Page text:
By John Burton
RED BANK – Hunger knows no calendar.
Children attending some summer programs here in the borough and elsewhere in Monmouth and Ocean counties are able to take advantage of a program, sponsored by the FoodBank of Monmouth and Ocean Counties, that provides breakfast and lunch.
The food bank is supplying 200 meals a day in Red Bank of the roughly 1,200 it is providing for about 14 locations throughout the two counties for low income children during the summer months.
“The first thing that falls off the table, if you will, is the nutritional quality of food” when money gets tight for families that struggle financially, said Carlos Rodriguez, executive director of the FoodBank of Monmouth and Ocean Counties, located in Neptune. “Empty calories are always cheaper” as families look to stretch available money.
The food bank is working with the Boys and Girls Club of Red Bank, providing the meals at its 138 Drs. James Parker Blvd. location and for the expanded educational and literacy program the club is conducting at Calvary Baptist Church on Bridge Avenue, said Christy Crank, director of the Red Bank club.
In addition, the food bank is supplying meals at two of the borough’s summer recreation program locations, Rodriguez said.
About 90 percent of Red Bank’s public school population qualifies for the free and reduced lunch program, which is a traditional indication of the students’ families’ economic level.
“What we know is many families rely on school meals during the school year” which helps ensure children are receiving some nutritious food during the school days, Rodriguez said.
When school isn’t in session, “it becomes an extra financial burden and worry for many families who are struggling to begin with,” he said.
The food bank relies on the input of its nutritionist, Wendi Silver, to work with its vendor, Nu-Way Concessionaires of Kearney, to come up with meal choices. They look for meals “that are the best nutrition choices from our resources,” follow the traditional school lunch program and are ones the kids will eat, Rodriguez said.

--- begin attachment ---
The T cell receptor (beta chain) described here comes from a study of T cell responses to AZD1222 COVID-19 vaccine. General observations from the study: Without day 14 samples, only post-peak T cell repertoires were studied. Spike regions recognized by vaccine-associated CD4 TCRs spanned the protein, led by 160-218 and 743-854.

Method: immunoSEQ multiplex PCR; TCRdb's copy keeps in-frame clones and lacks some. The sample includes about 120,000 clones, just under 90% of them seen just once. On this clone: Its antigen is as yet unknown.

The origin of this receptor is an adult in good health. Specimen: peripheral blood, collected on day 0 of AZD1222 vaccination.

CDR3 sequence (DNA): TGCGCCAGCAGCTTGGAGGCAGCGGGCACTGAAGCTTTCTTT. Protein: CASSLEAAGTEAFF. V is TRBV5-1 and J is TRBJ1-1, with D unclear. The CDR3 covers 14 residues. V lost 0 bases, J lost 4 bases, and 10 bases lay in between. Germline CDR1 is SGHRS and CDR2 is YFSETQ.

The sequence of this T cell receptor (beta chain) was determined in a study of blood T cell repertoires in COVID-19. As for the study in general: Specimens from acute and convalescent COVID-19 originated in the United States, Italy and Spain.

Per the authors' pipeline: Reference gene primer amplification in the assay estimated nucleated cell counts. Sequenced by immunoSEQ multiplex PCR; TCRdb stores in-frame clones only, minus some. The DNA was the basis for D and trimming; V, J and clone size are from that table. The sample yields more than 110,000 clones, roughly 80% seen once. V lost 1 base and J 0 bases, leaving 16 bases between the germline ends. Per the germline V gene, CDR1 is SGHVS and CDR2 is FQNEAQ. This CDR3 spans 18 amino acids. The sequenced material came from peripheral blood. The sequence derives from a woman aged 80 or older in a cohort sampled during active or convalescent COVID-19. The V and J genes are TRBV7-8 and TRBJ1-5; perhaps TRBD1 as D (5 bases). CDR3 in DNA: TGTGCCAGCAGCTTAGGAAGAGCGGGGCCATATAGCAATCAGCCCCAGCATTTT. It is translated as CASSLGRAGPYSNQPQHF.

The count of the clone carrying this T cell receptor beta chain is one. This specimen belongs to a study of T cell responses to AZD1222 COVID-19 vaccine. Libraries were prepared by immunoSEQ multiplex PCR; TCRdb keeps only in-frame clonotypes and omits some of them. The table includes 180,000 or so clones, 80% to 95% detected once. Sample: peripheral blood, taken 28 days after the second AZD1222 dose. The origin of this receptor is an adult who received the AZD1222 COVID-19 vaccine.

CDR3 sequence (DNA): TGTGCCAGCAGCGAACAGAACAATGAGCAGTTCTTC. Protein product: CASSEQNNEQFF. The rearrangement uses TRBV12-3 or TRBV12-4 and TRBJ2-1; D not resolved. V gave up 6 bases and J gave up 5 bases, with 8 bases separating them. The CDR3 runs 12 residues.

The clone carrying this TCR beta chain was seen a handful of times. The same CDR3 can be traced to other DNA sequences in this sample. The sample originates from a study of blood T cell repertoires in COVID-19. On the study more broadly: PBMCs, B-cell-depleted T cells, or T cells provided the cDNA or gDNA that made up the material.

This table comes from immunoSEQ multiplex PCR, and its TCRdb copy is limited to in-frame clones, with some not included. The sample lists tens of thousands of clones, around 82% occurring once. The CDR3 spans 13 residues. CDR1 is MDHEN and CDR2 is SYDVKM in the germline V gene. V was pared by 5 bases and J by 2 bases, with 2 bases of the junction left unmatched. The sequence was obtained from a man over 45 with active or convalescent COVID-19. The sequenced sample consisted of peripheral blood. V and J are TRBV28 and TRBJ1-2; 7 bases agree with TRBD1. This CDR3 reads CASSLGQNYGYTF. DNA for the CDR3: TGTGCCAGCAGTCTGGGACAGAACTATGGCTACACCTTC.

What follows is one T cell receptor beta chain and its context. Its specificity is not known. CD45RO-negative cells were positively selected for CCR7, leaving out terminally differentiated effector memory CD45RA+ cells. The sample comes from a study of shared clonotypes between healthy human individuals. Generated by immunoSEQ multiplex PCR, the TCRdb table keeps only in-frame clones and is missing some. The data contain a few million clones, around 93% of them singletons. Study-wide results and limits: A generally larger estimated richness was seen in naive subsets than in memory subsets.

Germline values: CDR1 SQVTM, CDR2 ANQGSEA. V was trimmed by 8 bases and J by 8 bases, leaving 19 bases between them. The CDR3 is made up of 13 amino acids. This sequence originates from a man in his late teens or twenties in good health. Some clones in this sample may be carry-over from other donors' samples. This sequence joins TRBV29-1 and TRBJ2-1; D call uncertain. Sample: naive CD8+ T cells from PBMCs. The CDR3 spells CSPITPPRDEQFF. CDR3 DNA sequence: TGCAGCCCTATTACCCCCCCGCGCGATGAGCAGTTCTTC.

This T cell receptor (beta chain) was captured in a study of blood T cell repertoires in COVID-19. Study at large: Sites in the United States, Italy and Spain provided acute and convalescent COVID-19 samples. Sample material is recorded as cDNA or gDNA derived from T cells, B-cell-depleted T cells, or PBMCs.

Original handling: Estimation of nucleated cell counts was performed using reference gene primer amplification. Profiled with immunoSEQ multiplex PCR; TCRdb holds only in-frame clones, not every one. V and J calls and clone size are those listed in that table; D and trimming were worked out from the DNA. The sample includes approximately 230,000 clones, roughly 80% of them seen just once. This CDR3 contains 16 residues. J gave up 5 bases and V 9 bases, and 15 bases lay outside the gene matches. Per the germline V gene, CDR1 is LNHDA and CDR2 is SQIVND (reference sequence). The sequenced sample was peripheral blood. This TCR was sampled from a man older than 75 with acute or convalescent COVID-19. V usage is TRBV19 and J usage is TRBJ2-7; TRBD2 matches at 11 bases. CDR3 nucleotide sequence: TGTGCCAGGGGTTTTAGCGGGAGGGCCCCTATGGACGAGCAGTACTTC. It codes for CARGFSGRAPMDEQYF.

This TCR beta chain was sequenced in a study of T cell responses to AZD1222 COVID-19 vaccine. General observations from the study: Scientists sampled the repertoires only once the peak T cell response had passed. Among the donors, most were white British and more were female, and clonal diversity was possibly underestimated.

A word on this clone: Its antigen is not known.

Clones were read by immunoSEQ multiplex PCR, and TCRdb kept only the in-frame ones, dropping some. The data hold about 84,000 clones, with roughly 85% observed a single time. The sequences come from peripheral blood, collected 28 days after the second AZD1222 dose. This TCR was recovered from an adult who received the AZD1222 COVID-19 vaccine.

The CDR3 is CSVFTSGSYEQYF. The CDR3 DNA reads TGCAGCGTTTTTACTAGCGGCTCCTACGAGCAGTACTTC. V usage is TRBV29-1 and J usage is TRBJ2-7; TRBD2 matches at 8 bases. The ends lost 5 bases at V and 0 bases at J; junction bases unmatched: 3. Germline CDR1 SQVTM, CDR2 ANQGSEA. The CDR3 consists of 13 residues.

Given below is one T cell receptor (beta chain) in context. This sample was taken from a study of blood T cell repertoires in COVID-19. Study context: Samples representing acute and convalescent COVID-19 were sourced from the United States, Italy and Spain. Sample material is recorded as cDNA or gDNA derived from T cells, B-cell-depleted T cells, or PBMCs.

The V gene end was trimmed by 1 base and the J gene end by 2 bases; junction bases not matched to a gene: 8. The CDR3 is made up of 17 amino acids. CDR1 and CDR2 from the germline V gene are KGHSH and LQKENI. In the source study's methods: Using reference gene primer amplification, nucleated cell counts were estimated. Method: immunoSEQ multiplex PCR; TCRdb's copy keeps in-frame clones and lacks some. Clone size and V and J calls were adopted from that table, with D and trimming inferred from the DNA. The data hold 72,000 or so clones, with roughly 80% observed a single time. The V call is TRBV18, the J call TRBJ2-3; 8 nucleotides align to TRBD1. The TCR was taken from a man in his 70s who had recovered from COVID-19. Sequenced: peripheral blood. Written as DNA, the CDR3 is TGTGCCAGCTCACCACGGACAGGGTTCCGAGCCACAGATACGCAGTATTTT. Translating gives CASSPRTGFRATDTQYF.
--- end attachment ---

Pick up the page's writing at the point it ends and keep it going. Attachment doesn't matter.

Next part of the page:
“We try to make it fun as well because, if they don’t eat it, it doesn’t help anyone,” he said.
Without the program, “some of these kids would go home hungry,” said Christy Crank, director of the Red Bank Boys and Girls Club. “These kids really depend on this program.”
The program provides meals for about 122 children, ages 5-13, at club’s primary location and another 37 at the Calvary Baptist site plus summer staff younger than 18. Each day the kids have a breakfast of cereal, juice and low-fat milk. For lunch it’s usually a sandwich, such as tuna salad or turkey breast on whole grain bread, with low-fat white or chocolate milk, a piece of fresh fruit or cookies.
“The kids really enjoy the food,” Crank said.
What is left over from lunch usually serves as a late-day snack. “We have no food left over at the end of the day,” which runs at the club from 8 a.m. until 5 or 6 p.m., Crank said.
“Diet, especially for younger children, is so important for their health, growth and educational development,” Rodriguez said.
The food program is made possible through a partnership of the food bank with the state and federal departments of agriculture. It will run though mid-August, according to Rodriquez.
There remains “a preponderance of food insecurity in Monmouth and Ocean counties,” with about one of every five residents relying on food pantries and other programs, Rodriquez said.